When I was in my early teens, I found a book called ‘Have you started yet?’ in the house. Whether it had been put there for me to find, or more likely belonged to my elder sister, I didn’t know. It was the only information I was given about periods. I remember learning useful information such as the names of different parts of female genitalia, and how to clean blood off sheets using salt and cold water. Inherent in all of this, seemed to be a strong sense that it was a very private thing, to be hidden away and not talked about.

I remember being curled up inside with embarrassment and shame about all things ‘female’. All the messages around me, from family and society, seemed to confirm that there was something shameful and weak about being a woman. I had spent most of my childhood as a tomboy and becoming a ‘girl’ let alone a ‘woman’ was a painful transition. When I started secondary school, I began dieting & calorie counting furiously, I think it gave me a little bit of control in a life that seemed very out of control. I was underweight and started my periods fairly late. I was grateful for ‘the book’ it was a bible of information for me and I think I would have been lost without it. But the sense of shame and of needing to hide my period from the world, was never far away. I remember seeing another girl at school who had bled onto her skirt, and nearly dying of embarrassment for her.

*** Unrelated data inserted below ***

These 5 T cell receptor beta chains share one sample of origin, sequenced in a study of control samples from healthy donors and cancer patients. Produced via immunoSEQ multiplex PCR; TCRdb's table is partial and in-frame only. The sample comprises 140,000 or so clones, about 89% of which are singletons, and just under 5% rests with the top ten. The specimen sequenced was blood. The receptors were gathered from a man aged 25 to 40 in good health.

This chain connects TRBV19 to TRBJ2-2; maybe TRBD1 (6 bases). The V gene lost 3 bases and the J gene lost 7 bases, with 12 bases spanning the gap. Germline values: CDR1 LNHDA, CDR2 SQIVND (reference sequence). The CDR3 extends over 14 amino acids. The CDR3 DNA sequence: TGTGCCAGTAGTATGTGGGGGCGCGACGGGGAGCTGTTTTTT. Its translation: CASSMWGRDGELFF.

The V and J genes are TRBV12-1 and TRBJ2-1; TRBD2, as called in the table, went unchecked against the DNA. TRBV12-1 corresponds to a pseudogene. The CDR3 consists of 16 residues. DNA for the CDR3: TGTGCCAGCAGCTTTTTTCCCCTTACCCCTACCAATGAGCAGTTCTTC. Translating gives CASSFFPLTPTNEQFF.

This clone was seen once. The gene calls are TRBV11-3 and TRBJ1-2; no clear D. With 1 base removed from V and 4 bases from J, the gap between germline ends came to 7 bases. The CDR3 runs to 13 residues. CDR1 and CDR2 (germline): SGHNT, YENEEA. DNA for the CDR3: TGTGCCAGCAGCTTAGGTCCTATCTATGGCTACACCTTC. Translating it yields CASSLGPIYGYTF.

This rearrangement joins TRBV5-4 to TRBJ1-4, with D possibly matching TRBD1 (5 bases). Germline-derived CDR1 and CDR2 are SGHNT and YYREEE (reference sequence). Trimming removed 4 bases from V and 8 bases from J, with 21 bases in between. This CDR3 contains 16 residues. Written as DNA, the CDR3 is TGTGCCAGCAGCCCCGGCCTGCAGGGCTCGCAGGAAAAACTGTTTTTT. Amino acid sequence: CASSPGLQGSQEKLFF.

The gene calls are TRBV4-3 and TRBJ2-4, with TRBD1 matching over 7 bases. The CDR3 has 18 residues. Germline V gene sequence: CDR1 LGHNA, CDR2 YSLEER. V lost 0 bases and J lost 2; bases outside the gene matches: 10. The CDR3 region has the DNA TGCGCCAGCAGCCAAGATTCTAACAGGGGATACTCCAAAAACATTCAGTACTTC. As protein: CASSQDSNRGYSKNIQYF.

Thirty years later I now love being a woman and having a monthly cycle. The more I understand the different seasons and tempos of my cycle, the more I feel connected to nature, my intuition and my female strength. I have daughters and we often talk about periods. I hope that their transition to menarche will be one not of shame, but of deep celebration.